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Home | News | Government | Fannie Mae Removes ‘Ability to Repay’ from HARP 2.0 Guidelines
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Fannie Mae Removes ‘Ability to Repay’ from HARP 2.0 Guidelines

""Fannie Mae"":http://www.fanniemae.com has updated its ""Selling Guide"":https://www.efanniemae.com/sf/guides/ssg/sg/pdf/sel122011.pdf to reflect the recently announced changes to the Home Affordable Refinance Program (HARP).
[IMAGE] Most of the revisions had been previously announced in November, but there's one nuance that stands out, and until this week, had been absent the HARP 2.0 discussion.

Fannie Mae has removed the ""reasonable ability to repay"" clause from the criteria for vetting borrowers for a new HARP 2.0 refinance.

The D.C.-based GSE says the terminology was scratched because the underwriting requirements specific to its refinance channels â€" Refi Plus and DU Refi Plus â€" are already clearly outlined within the Selling Guide.

Fannie states in ""its latest update"":https://www.efanniemae.com/sf/guides/ssg/annltrs/pdf/2011/sel1113.pdf, ""For Refi Plus, the lender is no longer required to determine the borrower has a reasonable ability to repay the mortgage based on a review of the information provided on the new loan application.""

The previous guidelines for HARP loans processed through the manual underwriting channel (Refi Plus) put the onus on lenders to determine that the borrower had a reasonable ability to repay the mortgage based on information provided by the borrower and payment history. It also required that lenders verify and ensure the borrower had a source of income.

""Barclays Capital"":http://www.barcap.com explains that ability to pay has traditionally been measured using DTI (debt-to-income

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ratio) but pursuant to HARP guidelines, no DTI calculation or evaluation is required if the borrower's payment does not increase by more than 20 percent. A 45 DTI cap applies otherwise.

Under the revised guidelines, the 'borrower ability to pay' clause is no longer an underwriting requirement. Barclays says it appears Fannie Mae has taken subsequent feedback from lenders into account since the November 15th announcement of the HARP 2.0 framework and incorporated this change into its guidelines.

The analysts at Barclays say the removal of the ability to pay clause is a ""significant and unanticipated change that could have ramifications for the HARP program.""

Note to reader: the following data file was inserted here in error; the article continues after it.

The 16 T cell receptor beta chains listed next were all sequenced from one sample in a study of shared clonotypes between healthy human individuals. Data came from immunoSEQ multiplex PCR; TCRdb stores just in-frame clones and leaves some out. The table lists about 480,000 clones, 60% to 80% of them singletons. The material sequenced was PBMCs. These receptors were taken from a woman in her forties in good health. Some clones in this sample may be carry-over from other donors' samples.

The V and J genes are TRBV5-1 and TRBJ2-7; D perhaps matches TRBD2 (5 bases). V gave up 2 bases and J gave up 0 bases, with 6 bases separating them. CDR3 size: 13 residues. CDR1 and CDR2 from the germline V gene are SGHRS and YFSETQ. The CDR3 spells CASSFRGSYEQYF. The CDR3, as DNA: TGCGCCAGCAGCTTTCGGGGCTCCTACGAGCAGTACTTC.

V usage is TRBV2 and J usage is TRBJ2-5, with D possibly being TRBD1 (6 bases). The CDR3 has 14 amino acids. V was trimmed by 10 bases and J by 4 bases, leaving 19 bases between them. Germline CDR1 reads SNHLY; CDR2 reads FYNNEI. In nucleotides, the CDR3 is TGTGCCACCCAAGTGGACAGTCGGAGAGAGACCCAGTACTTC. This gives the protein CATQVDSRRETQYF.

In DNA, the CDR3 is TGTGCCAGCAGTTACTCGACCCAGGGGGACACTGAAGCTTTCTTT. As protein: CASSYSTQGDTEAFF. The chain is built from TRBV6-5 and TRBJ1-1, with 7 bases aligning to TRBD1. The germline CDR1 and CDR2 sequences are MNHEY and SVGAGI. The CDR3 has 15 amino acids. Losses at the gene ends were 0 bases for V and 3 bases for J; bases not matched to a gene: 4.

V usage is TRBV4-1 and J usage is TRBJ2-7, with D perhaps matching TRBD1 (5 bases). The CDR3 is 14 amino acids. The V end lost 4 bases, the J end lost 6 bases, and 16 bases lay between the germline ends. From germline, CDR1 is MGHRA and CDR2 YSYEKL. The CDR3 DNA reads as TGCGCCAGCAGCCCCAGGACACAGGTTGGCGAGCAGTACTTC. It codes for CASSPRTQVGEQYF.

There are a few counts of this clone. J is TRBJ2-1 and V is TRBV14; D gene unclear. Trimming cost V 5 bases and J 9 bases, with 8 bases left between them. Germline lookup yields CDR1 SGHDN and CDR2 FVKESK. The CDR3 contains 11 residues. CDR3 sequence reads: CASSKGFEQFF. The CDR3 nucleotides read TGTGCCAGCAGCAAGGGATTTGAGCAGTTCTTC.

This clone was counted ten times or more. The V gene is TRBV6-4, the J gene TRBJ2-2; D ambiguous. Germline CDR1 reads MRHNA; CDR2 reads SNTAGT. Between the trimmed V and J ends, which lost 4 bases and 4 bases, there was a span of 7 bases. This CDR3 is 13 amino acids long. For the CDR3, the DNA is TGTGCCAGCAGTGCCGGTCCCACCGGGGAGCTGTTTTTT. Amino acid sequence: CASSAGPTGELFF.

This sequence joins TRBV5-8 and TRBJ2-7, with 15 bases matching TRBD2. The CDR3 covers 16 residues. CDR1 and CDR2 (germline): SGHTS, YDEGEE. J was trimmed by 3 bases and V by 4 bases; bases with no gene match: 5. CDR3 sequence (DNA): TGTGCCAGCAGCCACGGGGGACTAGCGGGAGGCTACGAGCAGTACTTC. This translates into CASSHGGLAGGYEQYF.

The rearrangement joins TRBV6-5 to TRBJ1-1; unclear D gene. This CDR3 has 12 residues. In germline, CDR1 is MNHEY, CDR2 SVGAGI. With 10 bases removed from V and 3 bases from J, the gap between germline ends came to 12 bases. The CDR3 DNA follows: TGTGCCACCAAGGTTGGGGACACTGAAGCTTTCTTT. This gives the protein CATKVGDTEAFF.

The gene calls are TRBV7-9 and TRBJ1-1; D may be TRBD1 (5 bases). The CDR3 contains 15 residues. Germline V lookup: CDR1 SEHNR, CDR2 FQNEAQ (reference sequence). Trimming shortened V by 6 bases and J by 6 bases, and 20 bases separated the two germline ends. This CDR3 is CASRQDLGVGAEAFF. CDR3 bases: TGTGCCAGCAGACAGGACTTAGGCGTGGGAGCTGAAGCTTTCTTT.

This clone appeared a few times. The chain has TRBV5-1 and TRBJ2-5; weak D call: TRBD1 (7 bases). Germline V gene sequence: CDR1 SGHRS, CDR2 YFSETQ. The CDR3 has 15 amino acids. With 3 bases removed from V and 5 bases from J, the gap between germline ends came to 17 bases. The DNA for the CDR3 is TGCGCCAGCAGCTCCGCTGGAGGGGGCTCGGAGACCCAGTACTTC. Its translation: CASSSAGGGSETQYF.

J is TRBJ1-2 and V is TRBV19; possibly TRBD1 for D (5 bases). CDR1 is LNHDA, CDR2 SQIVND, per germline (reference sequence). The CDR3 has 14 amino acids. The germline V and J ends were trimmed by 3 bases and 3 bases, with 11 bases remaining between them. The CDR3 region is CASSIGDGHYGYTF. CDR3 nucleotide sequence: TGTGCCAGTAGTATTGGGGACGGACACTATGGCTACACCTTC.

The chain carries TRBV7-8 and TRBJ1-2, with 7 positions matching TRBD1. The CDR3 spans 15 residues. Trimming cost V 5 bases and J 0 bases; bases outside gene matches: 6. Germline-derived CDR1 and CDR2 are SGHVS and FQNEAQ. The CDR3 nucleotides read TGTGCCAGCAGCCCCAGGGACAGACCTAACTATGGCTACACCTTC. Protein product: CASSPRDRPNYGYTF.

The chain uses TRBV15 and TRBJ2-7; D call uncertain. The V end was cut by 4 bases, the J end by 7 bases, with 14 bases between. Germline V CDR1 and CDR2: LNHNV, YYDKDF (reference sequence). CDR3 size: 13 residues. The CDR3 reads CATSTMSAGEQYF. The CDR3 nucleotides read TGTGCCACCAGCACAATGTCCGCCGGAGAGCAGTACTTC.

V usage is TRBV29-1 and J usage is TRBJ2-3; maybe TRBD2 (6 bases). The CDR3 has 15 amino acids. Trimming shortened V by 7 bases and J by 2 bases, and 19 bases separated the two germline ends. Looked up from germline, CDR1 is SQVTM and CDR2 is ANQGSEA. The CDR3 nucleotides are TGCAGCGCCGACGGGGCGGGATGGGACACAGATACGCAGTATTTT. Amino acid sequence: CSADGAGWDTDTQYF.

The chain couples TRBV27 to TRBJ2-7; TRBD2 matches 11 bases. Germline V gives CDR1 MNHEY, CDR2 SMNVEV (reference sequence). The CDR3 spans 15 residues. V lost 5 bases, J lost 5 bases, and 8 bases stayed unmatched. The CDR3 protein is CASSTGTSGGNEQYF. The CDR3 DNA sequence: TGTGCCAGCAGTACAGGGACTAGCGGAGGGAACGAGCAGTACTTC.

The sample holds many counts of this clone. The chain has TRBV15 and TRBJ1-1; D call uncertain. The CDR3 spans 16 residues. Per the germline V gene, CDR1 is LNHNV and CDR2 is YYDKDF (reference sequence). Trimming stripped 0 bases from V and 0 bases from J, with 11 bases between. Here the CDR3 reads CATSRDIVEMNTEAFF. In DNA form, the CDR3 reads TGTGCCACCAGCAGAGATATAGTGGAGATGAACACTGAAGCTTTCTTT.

The GSEs promised to relax representation and warranty requirements under the new HARP program and in doing so, have reduced or waived most of the underwriting requirements on traditional loans.

The ability to pay guideline, however, has continued to burden lenders with a subjective underwriting evaluation process that contains rep and warranty risk, according to Barclays.

“In our conversation with lenders, this has been often highlighted as one of the significant hurdles to HARP refinancing,” the investment banking firm said. “Lenders argue that lack of clarity on what 'reasonable ability' precisely means could expose lenders to indemnification liability in the event that the loan defaults.”

Barclays went on to explain, “Though the GSEs have indicated that this clause exists to ensure prudent underwriting judgment and efficient choice between HARP and HAMP, lenders view this as a significant risk.”

Removal of the clause alleviates many of the remaining concerns about rep and warranty indemnification with respect to HARP refis, according to Barclays.

The firm says lenders can now underwrite HARP loans assessing borrower credit based on a straightforward metric - number of payments made â€" which reduces a significant layer of complexity with respect to rep and warranties liabilities for HARP loans.

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About Author: Carrie Bay

Carrie Bay
Carrie Bay is a freelance writer for DS News and its sister publication MReport. She served as online editor for DSNews.com from 2008 through 2011. Prior to joining DS News and the Five Star organization, she managed public relations, marketing, and media relations initiatives for several B2B companies in the financial services, technology, and telecommunications industries. She also wrote for retail and nonprofit organizations upon graduating from Texas A&M University with degrees in journalism and English.

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